While planning these past two nights, we realized the students would learn best if we split the students into their two designated groups and each group had one designated teacher. My group was the less advanced first graders. I began teaching them missing addend addition using word problems on the smart board. The students enjoyed writing their equations and solutions on the board and then using pictures of soccer balls as manipulatives to explain their thought processes. Once they seemed like they had grasped the concept, we worked on the iPad with the program “Math Minis”. The students used the addition and subtraction categories within this game. A few students of mine were ready to move onto simple subtraction. Since most of them solved problems with tally marks, I taught the the technique of counting on to solve subtraction problems. They really enjoyed that.
Brother Armond spoke to us after day 2 and explained how much he enjoyed all of the different techniques we were sharing with the students to help them solve various problems in new ways. These boys are only taught the basics of their operations. They are expected to memorize and figure the answers out in their own ways. They do not get taught techniques to help them in the process. Techniques are what help students really understand mathematical concepts, which help them understand more difficult math in the future. So we were all really dedicated to teaching various techniques. We taught partial products, adding on, the multiplication by nines trick, grouping in multiplication and division, borrowing in subtraction and many other techniques.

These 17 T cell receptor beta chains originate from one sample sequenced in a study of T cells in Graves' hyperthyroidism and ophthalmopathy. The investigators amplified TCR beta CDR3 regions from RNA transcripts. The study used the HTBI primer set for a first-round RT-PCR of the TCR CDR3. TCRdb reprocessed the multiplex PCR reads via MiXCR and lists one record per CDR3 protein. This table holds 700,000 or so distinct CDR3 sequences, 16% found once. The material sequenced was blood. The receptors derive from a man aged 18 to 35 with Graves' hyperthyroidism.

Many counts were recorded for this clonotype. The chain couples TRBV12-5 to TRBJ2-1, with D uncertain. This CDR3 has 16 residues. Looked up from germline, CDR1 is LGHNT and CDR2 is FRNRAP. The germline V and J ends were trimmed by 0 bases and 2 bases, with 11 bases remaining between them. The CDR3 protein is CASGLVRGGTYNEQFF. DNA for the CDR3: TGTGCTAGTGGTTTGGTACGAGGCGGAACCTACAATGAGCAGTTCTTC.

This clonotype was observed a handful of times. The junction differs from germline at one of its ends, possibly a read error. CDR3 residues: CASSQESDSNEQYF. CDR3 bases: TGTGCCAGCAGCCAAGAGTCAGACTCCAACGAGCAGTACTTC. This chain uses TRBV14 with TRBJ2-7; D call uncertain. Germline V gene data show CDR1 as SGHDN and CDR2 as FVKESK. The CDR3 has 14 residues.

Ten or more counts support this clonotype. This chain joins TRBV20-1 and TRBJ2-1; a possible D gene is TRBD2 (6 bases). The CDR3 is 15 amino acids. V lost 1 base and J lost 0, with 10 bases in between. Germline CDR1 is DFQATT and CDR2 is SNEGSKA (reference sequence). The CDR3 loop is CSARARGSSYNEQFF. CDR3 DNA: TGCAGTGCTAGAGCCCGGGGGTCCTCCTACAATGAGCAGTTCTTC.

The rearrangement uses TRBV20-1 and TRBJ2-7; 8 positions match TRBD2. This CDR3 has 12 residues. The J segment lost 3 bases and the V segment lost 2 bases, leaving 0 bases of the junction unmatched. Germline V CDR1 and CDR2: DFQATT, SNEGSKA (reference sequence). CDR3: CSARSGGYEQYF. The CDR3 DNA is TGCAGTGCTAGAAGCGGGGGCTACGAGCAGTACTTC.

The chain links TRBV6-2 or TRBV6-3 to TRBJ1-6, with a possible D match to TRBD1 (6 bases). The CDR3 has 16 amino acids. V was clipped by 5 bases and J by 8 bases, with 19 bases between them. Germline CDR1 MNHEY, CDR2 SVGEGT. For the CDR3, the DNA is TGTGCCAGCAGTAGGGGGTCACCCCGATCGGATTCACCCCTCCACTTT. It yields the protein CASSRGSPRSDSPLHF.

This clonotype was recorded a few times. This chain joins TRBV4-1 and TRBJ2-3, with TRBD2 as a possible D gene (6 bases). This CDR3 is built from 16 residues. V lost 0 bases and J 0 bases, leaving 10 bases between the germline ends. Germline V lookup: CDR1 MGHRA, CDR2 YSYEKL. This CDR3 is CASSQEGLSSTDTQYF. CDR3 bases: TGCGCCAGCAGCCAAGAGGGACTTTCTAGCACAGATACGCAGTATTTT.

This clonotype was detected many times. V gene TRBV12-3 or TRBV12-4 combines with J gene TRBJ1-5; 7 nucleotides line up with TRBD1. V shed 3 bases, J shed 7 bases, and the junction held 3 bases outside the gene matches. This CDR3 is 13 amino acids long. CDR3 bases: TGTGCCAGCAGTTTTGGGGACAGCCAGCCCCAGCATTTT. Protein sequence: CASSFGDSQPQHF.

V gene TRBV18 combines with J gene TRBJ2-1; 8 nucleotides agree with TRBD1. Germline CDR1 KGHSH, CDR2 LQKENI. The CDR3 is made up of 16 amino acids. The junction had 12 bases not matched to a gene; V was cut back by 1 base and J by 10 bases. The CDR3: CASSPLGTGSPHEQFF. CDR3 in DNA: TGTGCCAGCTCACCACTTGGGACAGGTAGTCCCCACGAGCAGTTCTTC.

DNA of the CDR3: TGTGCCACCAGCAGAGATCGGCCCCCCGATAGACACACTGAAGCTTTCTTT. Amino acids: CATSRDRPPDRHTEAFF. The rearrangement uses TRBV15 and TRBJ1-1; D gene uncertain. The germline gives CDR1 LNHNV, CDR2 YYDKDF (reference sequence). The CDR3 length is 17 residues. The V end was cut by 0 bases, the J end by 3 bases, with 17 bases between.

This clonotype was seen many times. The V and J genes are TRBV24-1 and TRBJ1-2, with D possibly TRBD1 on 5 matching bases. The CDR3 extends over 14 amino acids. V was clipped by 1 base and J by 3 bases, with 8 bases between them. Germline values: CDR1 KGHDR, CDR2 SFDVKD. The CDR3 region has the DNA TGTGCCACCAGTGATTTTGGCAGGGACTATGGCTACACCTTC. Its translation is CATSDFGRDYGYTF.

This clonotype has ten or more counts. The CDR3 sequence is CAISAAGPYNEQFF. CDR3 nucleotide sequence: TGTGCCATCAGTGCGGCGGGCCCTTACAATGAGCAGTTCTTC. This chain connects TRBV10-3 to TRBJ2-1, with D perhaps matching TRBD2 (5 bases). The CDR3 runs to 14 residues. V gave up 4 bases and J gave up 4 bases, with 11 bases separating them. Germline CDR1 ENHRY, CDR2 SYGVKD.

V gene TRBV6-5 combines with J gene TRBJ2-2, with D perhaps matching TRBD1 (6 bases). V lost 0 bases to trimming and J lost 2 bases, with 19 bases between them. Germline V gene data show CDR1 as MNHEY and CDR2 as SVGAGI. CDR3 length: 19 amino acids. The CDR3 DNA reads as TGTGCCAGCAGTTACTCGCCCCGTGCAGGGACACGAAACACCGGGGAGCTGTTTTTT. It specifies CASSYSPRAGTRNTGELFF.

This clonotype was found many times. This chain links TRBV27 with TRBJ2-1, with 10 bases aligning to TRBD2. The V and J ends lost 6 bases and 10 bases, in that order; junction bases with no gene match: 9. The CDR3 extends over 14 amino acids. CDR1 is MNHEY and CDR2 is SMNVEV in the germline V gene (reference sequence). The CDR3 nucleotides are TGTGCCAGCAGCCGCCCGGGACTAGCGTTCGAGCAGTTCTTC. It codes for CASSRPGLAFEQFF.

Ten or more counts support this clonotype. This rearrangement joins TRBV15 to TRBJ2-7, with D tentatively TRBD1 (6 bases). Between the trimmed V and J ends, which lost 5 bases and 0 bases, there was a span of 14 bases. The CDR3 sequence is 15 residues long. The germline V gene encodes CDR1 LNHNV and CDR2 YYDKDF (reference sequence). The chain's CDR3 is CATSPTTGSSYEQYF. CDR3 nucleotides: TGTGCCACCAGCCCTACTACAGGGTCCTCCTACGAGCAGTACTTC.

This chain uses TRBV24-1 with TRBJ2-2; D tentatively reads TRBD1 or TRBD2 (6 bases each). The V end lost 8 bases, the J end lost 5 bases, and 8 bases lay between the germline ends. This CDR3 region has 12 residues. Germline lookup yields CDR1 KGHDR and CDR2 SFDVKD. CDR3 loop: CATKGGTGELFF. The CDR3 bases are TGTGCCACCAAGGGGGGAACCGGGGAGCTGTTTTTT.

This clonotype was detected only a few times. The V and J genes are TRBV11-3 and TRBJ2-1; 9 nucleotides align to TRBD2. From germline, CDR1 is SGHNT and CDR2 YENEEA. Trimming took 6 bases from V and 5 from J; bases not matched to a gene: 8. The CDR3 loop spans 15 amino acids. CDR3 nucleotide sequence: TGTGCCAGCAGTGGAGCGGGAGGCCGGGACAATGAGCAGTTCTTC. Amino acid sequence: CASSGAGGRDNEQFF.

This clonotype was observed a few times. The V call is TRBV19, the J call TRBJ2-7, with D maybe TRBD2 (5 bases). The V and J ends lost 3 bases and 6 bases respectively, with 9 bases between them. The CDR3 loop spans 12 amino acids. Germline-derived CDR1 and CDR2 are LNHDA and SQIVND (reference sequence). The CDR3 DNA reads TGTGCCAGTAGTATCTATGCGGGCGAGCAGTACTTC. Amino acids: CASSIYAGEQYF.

The last day we were invited to an event at the girl’s school. It was so uplifting, and once again a tear jerker. They preformed for us, they had some of our teachers participate, they thanked us, and Mike, numerous times, we were given tokens (keychains) of their appreciation and Mike even spoke, or preached, to the girls to continue with their education. His speech was great, and we were really able to see his past and present dedication to this school of girls.
Throughout our time spent at the boy’s school, I was able to catch bits and pieces of a few boys playing their instruments. They were wonderful, even though our fellow Augie teachers notified us that the boys cannot read music and have never heard their music being played by anyone other then each other. These musicians were clearly dedicated and well behaved. Music is what will keep some of these boys out of trouble, as we have read about in Catch a Fire, the Bob Marly documentary. It was truly inspiring to all of us, and most clearly to the Augie music teaching group.
Although our elementary education group at the boy’s school were very unaware of every aspect at their school going into this project, I believe we all feel that we made some positive helpful impressions on the students who wanted our help the most. Even the boys who were uninterested in our instruction liked to communicate, take pictures and play on the iPads with us. The boys have so little at their school, it is hard to take in. All of the boys enjoyed our presence and took away something, whether it was educational, instrumental or miscellaneous, from our group. That should be the real meaning of us attending the boy’s school: to affect them in the most positive ways possible and for them to learn what they are most interested in from us.
Posted on January 4th, 2013 by stephanielorr10
Filed under: Jamaica